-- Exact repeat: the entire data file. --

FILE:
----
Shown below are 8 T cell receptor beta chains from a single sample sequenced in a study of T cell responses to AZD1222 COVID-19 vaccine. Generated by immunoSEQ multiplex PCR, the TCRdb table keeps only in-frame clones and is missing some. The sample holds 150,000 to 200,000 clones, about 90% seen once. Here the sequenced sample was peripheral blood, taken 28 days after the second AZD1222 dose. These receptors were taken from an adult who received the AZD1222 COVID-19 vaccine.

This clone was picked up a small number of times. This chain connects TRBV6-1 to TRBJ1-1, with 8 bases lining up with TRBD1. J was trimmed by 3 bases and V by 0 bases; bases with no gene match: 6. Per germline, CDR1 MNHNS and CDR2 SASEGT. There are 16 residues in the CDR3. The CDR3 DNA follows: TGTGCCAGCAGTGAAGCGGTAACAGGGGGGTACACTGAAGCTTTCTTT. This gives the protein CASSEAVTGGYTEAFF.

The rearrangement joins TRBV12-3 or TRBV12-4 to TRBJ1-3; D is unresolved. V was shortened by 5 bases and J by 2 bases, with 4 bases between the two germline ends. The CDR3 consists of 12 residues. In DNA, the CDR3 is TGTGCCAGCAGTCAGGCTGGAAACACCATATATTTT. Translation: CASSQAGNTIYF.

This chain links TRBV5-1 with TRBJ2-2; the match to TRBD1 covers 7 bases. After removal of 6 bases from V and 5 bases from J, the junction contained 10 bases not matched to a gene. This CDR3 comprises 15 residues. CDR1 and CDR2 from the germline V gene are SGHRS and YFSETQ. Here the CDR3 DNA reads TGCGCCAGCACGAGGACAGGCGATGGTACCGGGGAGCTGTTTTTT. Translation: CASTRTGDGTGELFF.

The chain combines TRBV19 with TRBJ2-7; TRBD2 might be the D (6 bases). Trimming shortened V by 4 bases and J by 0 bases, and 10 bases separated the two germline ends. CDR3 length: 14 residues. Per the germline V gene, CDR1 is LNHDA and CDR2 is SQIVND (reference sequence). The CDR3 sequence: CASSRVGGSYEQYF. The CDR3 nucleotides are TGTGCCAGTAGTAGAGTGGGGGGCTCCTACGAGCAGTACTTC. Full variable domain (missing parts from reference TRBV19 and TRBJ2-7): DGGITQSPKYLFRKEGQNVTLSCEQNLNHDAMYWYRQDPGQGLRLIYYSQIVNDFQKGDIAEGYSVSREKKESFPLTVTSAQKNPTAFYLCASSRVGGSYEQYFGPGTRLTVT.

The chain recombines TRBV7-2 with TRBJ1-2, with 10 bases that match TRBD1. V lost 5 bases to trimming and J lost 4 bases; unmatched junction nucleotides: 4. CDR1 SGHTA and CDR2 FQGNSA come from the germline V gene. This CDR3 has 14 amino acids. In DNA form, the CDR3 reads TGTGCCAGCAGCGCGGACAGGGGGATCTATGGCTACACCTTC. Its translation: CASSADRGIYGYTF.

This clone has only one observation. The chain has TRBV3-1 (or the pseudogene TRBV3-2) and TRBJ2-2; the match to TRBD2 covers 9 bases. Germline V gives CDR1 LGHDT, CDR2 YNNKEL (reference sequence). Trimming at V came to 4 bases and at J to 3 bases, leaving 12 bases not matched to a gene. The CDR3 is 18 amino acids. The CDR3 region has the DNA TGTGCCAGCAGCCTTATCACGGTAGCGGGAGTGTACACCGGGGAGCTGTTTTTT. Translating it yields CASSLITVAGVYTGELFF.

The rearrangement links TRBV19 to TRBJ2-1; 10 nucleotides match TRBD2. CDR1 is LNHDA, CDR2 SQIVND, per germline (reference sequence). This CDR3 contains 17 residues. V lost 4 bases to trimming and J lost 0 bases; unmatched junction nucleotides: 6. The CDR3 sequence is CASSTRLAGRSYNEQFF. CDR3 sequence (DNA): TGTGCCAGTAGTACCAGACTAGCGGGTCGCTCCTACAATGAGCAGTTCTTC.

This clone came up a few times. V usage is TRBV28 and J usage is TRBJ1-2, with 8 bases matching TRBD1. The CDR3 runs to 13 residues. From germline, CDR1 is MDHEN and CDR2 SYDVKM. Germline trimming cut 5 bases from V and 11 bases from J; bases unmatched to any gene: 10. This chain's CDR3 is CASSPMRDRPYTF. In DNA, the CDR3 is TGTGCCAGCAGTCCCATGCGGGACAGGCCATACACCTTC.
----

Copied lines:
Shown below are 8 T cell receptor beta chains from a single sample sequenced in a study of T cell responses to AZD1222 COVID-19 vaccine. Generated by immunoSEQ multiplex PCR, the TCRdb table keeps only in-frame clones and is missing some. The sample holds 150,000 to 200,000 clones, about 90% seen once. Here the sequenced sample was peripheral blood, taken 28 days after the second AZD1222 dose. These receptors were taken from an adult who received the AZD1222 COVID-19 vaccine.

This clone was picked up a small number of times. This chain connects TRBV6-1 to TRBJ1-1, with 8 bases lining up with TRBD1. J was trimmed by 3 bases and V by 0 bases; bases with no gene match: 6. Per germline, CDR1 MNHNS and CDR2 SASEGT. There are 16 residues in the CDR3. The CDR3 DNA follows: TGTGCCAGCAGTGAAGCGGTAACAGGGGGGTACACTGAAGCTTTCTTT. This gives the protein CASSEAVTGGYTEAFF.

The rearrangement joins TRBV12-3 or TRBV12-4 to TRBJ1-3; D is unresolved. V was shortened by 5 bases and J by 2 bases, with 4 bases between the two germline ends. The CDR3 consists of 12 residues. In DNA, the CDR3 is TGTGCCAGCAGTCAGGCTGGAAACACCATATATTTT. Translation: CASSQAGNTIYF.

This chain links TRBV5-1 with TRBJ2-2; the match to TRBD1 covers 7 bases. After removal of 6 bases from V and 5 bases from J, the junction contained 10 bases not matched to a gene. This CDR3 comprises 15 residues. CDR1 and CDR2 from the germline V gene are SGHRS and YFSETQ. Here the CDR3 DNA reads TGCGCCAGCACGAGGACAGGCGATGGTACCGGGGAGCTGTTTTTT. Translation: CASTRTGDGTGELFF.

The chain combines TRBV19 with TRBJ2-7; TRBD2 might be the D (6 bases). Trimming shortened V by 4 bases and J by 0 bases, and 10 bases separated the two germline ends. CDR3 length: 14 residues. Per the germline V gene, CDR1 is LNHDA and CDR2 is SQIVND (reference sequence). The CDR3 sequence: CASSRVGGSYEQYF. The CDR3 nucleotides are TGTGCCAGTAGTAGAGTGGGGGGCTCCTACGAGCAGTACTTC. Full variable domain (missing parts from reference TRBV19 and TRBJ2-7): DGGITQSPKYLFRKEGQNVTLSCEQNLNHDAMYWYRQDPGQGLRLIYYSQIVNDFQKGDIAEGYSVSREKKESFPLTVTSAQKNPTAFYLCASSRVGGSYEQYFGPGTRLTVT.

The chain recombines TRBV7-2 with TRBJ1-2, with 10 bases that match TRBD1. V lost 5 bases to trimming and J lost 4 bases; unmatched junction nucleotides: 4. CDR1 SGHTA and CDR2 FQGNSA come from the germline V gene. This CDR3 has 14 amino acids. In DNA form, the CDR3 reads TGTGCCAGCAGCGCGGACAGGGGGATCTATGGCTACACCTTC. Its translation: CASSADRGIYGYTF.

This clone has only one observation. The chain has TRBV3-1 (or the pseudogene TRBV3-2) and TRBJ2-2; the match to TRBD2 covers 9 bases. Germline V gives CDR1 LGHDT, CDR2 YNNKEL (reference sequence). Trimming at V came to 4 bases and at J to 3 bases, leaving 12 bases not matched to a gene. The CDR3 is 18 amino acids. The CDR3 region has the DNA TGTGCCAGCAGCCTTATCACGGTAGCGGGAGTGTACACCGGGGAGCTGTTTTTT. Translating it yields CASSLITVAGVYTGELFF.

The rearrangement links TRBV19 to TRBJ2-1; 10 nucleotides match TRBD2. CDR1 is LNHDA, CDR2 SQIVND, per germline (reference sequence). This CDR3 contains 17 residues. V lost 4 bases to trimming and J lost 0 bases; unmatched junction nucleotides: 6. The CDR3 sequence is CASSTRLAGRSYNEQFF. CDR3 sequence (DNA): TGTGCCAGTAGTACCAGACTAGCGGGTCGCTCCTACAATGAGCAGTTCTTC.

This clone came up a few times. V usage is TRBV28 and J usage is TRBJ1-2, with 8 bases matching TRBD1. The CDR3 runs to 13 residues. From germline, CDR1 is MDHEN and CDR2 SYDVKM. Germline trimming cut 5 bases from V and 11 bases from J; bases unmatched to any gene: 10. This chain's CDR3 is CASSPMRDRPYTF. In DNA, the CDR3 is TGTGCCAGCAGTCCCATGCGGGACAGGCCATACACCTTC.